KATAL CENTER FOR EQUITY HEALTH AND JUSTICE

Brooklyn, NY   |  www.katalcenter.org

Mission

Katal is a community organization that works in Connecticut and New York to strengthen the people, policies, institutions, and movements that advance equity, health, and justice for everyone. We envision a world where all communities have the resources and power to exercise self-determination and participate meaningfully in the democratic process. We launched in 2016 with three big, interrelated goals: -building leadership and organizing capacity of neighborhood residents, as well as organizers, advocates, and community groups, to effectively drive and shape systemic change -ending mass criminalization, mass incarceration, and the war on drugs; and -advancing evidence-based solutions to promote and secure equity, health, and justice

Ruling year info

2016

Co-Founder and Co-Executive Director

Lorenzo Jones

Co-executive director

gabriel sayegh

Main address

147 Prince Street

Brooklyn, NY 11201 USA

Show more contact info

EIN

81-1323278

NTEE code info

Alliance/Advocacy Organizations (R01)

Alliance/Advocacy Organizations (I01)

IRS filing requirement

This organization is required to file an IRS Form 990 or 990-EZ.

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Communication

Blog

Programs and results

What we aim to solve

SOURCE: Self-reported by organization

Mass incarceration, unquestionably, is the most acute systematic perpetuation of the racial and economic disparity that plagues the United States. These alarming disparities exist even after years of progressive reforms in Connecticut and New York. As COVID-19 began to sweep the nation this past March, we galvanized our members to warn of the looming danger that the virus posed to people in prisons and jails and demand the release of people in Connecticut and New York. The pandemic laid bare the systemic racism and structural inequalities inherent in our criminal justice system. The killings of George Floyd and Breonna Taylor then made policing part of this national reckoning. Through our coalition building and organizing work we are raising the energy and momentum around this moment to win reforms at the state level.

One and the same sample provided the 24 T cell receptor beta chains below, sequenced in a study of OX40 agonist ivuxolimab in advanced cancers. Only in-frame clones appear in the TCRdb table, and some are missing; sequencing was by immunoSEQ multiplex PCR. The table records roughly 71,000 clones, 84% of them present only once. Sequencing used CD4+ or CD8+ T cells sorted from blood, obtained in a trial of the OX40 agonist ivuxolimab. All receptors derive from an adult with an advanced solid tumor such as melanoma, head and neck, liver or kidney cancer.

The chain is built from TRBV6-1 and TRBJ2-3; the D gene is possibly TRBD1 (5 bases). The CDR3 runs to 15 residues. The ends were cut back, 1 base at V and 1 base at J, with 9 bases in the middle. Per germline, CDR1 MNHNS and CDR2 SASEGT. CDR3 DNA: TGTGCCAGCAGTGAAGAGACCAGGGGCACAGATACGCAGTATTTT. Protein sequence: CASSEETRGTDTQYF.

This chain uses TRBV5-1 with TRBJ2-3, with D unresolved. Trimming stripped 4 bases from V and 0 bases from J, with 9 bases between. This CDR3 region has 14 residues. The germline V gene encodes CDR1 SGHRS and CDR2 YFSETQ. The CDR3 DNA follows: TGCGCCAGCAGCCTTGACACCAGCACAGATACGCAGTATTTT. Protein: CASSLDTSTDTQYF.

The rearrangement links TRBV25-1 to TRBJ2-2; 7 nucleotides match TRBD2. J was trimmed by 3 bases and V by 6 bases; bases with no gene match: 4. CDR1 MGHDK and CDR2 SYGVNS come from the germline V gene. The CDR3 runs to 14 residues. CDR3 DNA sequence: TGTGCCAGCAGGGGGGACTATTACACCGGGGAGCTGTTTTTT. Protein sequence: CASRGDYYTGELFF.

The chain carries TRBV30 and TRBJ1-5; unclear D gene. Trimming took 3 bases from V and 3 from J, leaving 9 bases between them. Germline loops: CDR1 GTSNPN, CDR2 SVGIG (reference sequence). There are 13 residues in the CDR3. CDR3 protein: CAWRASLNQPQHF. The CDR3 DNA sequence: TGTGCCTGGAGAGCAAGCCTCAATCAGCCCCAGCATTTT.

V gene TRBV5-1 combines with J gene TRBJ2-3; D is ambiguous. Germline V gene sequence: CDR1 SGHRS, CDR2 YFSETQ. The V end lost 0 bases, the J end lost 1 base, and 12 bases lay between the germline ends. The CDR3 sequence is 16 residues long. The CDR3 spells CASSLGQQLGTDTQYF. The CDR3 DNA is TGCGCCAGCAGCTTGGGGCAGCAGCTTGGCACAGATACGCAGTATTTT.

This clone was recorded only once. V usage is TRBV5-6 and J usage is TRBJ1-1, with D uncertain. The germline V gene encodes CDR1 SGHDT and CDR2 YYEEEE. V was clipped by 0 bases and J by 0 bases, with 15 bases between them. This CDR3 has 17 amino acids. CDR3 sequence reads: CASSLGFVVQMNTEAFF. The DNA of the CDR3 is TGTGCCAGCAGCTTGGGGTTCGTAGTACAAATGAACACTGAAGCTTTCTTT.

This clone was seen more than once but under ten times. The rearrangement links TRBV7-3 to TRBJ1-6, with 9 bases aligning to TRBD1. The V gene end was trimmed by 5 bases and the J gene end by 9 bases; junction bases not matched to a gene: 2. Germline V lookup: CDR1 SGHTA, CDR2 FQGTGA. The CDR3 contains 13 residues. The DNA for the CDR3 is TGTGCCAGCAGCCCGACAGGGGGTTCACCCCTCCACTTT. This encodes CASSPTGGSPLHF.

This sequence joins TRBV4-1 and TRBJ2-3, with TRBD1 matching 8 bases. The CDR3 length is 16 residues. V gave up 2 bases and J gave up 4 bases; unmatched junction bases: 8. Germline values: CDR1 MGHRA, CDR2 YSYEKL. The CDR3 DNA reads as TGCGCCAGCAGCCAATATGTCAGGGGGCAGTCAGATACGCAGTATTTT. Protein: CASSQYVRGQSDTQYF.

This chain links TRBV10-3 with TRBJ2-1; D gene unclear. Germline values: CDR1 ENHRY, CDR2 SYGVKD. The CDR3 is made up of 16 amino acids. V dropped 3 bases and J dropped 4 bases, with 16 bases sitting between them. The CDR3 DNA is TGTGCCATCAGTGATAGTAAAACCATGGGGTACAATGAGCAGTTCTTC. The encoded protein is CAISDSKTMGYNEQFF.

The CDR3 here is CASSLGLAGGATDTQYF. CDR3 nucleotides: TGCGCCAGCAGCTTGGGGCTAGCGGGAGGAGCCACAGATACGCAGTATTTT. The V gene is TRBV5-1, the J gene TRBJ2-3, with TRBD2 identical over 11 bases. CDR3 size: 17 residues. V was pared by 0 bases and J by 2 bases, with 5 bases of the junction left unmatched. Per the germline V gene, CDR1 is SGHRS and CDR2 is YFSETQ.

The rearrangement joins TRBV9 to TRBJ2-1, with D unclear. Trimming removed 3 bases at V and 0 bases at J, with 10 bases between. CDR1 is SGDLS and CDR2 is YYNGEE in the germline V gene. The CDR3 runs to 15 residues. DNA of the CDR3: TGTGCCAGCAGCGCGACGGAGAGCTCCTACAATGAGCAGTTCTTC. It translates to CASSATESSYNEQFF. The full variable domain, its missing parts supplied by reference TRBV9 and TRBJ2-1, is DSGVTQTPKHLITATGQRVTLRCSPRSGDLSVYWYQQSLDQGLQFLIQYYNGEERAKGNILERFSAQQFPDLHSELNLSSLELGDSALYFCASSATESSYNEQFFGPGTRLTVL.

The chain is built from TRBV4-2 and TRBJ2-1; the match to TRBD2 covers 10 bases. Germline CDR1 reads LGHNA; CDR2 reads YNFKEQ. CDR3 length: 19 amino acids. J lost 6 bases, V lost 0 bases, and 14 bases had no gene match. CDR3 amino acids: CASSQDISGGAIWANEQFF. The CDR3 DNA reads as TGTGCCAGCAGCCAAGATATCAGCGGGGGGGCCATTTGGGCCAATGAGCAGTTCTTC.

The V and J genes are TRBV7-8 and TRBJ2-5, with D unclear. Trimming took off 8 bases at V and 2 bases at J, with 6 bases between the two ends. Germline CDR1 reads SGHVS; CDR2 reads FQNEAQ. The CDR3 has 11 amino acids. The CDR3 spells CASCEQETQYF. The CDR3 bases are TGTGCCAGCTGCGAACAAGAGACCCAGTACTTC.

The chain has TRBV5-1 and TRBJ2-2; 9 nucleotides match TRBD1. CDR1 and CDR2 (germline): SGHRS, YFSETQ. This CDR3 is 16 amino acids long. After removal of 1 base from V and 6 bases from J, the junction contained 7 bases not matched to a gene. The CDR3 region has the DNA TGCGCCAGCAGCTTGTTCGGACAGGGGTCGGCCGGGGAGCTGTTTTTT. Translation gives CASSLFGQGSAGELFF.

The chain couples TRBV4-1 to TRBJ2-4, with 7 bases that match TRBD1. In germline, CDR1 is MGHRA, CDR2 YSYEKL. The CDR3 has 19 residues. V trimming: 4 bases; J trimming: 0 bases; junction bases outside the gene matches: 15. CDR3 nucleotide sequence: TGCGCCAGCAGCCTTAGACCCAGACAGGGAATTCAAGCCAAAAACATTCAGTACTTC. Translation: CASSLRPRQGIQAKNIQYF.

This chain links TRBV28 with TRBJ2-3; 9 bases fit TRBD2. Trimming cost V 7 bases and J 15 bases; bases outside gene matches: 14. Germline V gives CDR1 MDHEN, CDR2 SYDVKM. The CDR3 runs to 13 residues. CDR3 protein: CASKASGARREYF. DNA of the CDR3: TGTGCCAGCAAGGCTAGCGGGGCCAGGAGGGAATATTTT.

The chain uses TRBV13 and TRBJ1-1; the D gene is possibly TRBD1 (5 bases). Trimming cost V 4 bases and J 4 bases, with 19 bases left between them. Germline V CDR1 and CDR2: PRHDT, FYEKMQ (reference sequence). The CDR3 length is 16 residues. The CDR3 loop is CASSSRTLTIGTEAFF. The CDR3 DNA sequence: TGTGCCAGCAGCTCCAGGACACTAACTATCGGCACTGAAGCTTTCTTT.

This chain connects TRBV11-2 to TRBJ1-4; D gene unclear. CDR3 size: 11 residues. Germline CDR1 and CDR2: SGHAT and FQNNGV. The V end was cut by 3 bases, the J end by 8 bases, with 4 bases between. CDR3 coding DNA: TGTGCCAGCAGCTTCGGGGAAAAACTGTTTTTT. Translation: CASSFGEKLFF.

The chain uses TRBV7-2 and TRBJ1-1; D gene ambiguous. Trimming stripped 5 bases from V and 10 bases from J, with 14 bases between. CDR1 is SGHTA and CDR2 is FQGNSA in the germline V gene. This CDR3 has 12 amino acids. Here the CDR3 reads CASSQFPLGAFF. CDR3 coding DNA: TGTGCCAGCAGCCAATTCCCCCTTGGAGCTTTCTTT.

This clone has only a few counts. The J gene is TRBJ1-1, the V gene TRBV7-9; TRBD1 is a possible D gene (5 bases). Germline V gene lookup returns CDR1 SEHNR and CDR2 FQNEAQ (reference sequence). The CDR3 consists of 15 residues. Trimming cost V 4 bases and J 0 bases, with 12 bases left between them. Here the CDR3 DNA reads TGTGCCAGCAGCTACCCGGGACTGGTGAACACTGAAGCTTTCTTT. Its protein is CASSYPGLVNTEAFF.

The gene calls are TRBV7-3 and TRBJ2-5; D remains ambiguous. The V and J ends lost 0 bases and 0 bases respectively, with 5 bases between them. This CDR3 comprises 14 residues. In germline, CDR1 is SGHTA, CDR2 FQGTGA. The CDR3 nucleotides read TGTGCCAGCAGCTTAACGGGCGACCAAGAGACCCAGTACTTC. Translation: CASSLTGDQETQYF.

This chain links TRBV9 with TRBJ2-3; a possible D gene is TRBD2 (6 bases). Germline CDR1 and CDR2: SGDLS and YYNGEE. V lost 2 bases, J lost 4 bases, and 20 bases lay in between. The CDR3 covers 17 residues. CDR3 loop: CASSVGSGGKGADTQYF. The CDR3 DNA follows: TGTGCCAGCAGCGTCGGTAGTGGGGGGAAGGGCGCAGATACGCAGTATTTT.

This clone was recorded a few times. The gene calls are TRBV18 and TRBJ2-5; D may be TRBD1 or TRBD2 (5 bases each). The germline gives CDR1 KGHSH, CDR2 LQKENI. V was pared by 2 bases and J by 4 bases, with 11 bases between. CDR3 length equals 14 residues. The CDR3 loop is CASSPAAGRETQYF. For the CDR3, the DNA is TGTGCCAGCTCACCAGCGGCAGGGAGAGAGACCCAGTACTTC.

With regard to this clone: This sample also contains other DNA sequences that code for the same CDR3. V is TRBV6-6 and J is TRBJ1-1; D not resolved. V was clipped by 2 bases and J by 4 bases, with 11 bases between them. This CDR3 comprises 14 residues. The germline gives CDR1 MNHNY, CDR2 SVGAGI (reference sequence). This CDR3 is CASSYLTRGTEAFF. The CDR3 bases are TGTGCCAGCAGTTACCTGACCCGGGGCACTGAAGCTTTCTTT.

Our programs

SOURCE: Self-reported by organization

What are the organization's current programs, how do they measure success, and who do the programs serve?

Our State Level Work: Decarceration and Movement Building in Connecticut and New York

Over the last 20 years, advocates (including Katal founders and staff) have advanced impressive criminal justice and drug policy reforms in in Connecticut and New York. In both states, crime rates and prison populations are down, and both states have closed prisons and are frequently cited as models for reform. Yet mass incarceration and the drug war still continue, jail and prison populations remain stubbornly high and more far reaching reforms are still needed. To truly end mass incarceration and the drug war, Katal works on systemic change, building a decarceration agenda in CT and NY to secure health, equity, and justice for everyone.